Despite the FCC's claim that they were going to revolutionize data collection (and shockingly actually use real-world data to inform policy), coverage maps continue to struggle with accuracy thanks to large carriers who'd prefer coverage gaps remain mysterious. Inaccurate maps based on incorrect FCC data could threaten broadband funding in Mississippi, since FCC data insists the state is largely covered in broadband.
"The maps the FCC have are just plain wrong," Public Service Commissioner Brandon Presley said. "Their maps show that Mississippi is almost completely covered, and that is certainly not the case. Getting this corrected is a top priority so that Mississippi can get its fair share of funding to cover these areas for residents and businesses."
You'll recall that FCC data used to insist that if one address in a zip code had service, the entire zip code was considered served. While the FCC reformed their data collection practices somewhat, a refusal to stand up to carriers meant they didn't collect and analyze price data, which would of course clearly illustrate a lack of competition. There's also clearly nobody truly checking to verify carrier claims of coverage.
Much of the data can be perused at the FCC broadband map they unveiled earlier this year after spending $300 million. Plugging addresses into their website quickly illustrates accuracy issues such as the FCC data making up ISP competitors out of whole cloth.
It says that I can get 10 Meg to 25 Meg [Uverse] DSL from At&t.. [I'm sure I could get that speed - if I could afford fractional T3 or metro ethernet data connection.] At&ts own techs said I would only be able to get 9 Meg - max... if they offered that speed tier.
The data for Time Warner Cable is also off..they only offer up to 50 Meg without going to business class [Read: $$$$]. I'm fairly certain they do not offer 100 Meg for residental locally.. their website seems to indicate up to 50 Meg.
.../ Me thinks the FCC is blowing smoke out of its ____
How could they even tell who has it when they do not have internet them selfs.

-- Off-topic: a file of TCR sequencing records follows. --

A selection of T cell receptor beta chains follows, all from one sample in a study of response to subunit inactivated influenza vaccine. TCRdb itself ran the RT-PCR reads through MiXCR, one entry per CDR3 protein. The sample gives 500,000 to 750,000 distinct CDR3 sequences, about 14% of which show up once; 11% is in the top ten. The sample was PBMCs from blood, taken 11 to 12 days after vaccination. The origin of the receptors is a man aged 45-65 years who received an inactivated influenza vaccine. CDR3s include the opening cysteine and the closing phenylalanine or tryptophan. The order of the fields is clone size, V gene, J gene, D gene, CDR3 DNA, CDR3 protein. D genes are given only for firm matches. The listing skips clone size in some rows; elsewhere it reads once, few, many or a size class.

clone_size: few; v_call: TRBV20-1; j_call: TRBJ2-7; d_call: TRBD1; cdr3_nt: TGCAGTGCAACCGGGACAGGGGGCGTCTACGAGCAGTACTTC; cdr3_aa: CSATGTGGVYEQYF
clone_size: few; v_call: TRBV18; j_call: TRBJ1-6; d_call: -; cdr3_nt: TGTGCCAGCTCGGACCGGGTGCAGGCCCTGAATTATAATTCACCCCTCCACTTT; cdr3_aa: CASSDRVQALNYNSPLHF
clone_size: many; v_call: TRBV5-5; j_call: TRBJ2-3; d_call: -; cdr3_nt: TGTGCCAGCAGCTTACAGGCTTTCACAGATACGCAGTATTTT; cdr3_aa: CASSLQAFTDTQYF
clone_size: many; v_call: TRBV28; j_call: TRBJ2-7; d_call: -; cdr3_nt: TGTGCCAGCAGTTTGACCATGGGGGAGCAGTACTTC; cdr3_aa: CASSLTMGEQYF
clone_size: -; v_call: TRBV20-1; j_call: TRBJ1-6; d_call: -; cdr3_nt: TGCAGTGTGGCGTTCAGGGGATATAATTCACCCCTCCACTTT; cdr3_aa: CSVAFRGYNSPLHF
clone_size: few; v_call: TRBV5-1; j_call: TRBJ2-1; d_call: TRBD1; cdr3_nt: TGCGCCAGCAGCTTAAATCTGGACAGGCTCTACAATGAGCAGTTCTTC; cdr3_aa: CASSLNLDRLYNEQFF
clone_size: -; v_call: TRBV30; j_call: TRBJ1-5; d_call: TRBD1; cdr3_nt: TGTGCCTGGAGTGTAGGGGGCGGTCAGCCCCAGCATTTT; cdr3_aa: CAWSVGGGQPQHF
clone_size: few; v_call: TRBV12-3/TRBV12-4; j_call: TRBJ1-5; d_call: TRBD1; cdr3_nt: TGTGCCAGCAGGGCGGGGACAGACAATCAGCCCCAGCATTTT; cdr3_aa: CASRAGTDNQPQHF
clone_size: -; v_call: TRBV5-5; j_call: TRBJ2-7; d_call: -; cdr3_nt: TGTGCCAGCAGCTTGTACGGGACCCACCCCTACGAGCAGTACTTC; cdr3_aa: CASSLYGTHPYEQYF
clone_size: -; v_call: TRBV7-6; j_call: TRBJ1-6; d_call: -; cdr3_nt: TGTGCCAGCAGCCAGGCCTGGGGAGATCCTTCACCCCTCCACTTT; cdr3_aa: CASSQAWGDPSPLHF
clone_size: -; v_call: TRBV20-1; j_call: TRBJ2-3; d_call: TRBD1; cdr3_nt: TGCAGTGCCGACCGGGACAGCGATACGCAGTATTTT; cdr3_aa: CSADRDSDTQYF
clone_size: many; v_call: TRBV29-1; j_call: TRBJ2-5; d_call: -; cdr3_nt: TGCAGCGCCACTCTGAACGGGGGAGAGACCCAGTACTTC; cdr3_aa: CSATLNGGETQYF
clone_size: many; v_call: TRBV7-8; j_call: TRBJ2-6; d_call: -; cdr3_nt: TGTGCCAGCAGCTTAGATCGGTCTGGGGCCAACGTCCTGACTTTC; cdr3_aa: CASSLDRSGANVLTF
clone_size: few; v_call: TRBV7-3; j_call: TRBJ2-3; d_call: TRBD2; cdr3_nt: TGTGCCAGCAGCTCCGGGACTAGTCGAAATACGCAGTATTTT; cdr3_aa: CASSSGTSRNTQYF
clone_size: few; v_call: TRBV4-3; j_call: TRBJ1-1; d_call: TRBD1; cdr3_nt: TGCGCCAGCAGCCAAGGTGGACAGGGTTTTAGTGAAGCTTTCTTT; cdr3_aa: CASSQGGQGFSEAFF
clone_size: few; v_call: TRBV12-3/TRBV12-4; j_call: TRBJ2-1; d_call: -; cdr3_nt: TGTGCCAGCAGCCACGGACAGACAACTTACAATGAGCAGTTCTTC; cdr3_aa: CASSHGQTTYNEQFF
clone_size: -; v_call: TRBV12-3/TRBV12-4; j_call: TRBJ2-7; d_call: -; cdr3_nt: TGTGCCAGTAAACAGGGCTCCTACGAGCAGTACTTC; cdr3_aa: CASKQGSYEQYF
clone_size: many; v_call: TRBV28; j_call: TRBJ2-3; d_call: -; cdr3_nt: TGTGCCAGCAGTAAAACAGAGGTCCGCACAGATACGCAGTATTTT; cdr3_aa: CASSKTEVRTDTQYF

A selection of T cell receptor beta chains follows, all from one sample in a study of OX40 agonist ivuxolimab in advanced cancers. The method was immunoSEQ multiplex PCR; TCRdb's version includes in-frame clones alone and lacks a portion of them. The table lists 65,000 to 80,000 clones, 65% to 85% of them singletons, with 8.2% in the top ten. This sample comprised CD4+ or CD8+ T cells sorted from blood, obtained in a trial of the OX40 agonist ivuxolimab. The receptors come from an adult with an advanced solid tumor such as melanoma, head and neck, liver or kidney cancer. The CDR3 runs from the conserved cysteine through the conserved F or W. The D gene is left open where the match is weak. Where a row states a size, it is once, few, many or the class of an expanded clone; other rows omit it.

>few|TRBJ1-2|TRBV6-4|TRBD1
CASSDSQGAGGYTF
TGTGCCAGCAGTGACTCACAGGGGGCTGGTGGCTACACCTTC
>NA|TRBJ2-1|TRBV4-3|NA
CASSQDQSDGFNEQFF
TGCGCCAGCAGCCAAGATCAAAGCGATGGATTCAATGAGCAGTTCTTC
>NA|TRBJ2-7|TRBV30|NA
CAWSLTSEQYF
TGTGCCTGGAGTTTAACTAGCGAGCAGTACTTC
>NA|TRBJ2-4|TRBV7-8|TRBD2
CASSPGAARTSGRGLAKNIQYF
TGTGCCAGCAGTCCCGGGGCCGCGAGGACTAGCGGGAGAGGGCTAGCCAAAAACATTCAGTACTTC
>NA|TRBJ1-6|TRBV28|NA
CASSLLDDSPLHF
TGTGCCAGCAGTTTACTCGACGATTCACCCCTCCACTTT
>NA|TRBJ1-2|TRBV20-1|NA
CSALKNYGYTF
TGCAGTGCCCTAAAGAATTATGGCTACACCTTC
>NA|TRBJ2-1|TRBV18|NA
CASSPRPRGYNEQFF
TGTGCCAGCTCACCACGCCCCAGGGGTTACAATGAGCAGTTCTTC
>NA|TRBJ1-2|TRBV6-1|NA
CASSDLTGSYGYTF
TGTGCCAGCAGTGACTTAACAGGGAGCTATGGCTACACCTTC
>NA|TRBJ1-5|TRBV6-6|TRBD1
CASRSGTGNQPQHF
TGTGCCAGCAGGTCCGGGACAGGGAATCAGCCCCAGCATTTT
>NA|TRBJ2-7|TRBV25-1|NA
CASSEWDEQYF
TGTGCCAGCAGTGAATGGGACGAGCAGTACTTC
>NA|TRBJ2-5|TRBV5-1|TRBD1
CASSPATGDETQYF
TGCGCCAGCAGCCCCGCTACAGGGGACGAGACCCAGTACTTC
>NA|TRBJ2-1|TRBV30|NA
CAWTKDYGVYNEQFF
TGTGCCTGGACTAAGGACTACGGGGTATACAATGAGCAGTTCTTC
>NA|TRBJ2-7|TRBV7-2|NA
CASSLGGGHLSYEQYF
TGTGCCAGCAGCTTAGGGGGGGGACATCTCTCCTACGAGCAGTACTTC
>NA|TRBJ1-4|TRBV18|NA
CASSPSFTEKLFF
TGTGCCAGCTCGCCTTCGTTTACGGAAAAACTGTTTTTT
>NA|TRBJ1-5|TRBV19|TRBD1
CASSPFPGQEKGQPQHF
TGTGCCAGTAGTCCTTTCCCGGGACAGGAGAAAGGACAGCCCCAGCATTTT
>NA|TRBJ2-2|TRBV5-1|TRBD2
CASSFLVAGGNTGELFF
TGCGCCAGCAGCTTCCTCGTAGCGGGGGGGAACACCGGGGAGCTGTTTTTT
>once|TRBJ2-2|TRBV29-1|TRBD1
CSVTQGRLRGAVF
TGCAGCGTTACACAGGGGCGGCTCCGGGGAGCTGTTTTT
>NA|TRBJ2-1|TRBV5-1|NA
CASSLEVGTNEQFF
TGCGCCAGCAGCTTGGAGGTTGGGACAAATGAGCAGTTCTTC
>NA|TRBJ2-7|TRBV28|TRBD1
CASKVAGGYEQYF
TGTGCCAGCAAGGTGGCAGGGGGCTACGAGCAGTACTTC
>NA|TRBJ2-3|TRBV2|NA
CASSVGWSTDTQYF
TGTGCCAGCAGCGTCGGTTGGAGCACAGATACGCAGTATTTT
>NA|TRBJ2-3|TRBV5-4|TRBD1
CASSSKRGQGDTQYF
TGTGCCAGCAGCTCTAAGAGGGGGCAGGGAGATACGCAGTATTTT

Could not locate remote server
You tried to access the address »www.broadbandmap.gov/, which is currently unavailable. Please make sure that the web address (URL) is correctly spelled and punctuated, then try reloading the page. -- Well, does your car at least turn into something else? Sometimes I turn it into a trashcan. Hmm...
as with any government project or survey. The error rate is huge. The map shows me with multiple providers listing bandwidth over 3mb. Not true. I have concurrent service with 3 of my available providers and the BEST is around 1mb. (2 cellular data cards and 1 wireless connection)
Has wireless resellers listed but doesn't have wireline resellers listed. For instance at my home I can order DSLextreme if I choose. I can also get up to 12mbps/1.0 to 1.5 with uverse IP-DSL. Charter it says at 100mbps to 1Gbps. As far as my neighbor (who has charter) he has never been able to order speeds greater than 50mbps.
Clear I used for a bit and got 3-6mbps normally and about 1.5 to 2mbps up. Was pretty stable and in a pinch can be set up quickly.
Whisper is more out by route 3 and I-270 area... I am not sure if they could hit over by the school or not. I can't say I have tried their service as of yet. -- If you have a topic in the direct forum please reply to it or a post of mine, I get a notification when you do this. Koetting Ford, Granite City, illinois... YOU'RE FIRED!!
This is just another fine example that demonstrates why we should not be sending our hard-earned money off to Washington bureaucrats, so they can play Santa and redistribute someone else's fruit to their friends and well-connected (ahem) constituents.
The "unconnected" are better off fending for themselves.
Smartphone apps could report to a public server periodically on their connectivity and GPS location. This could generate public cell coverage maps and broadband maps if the phone is on a WiFi network. Not perfect but a good start.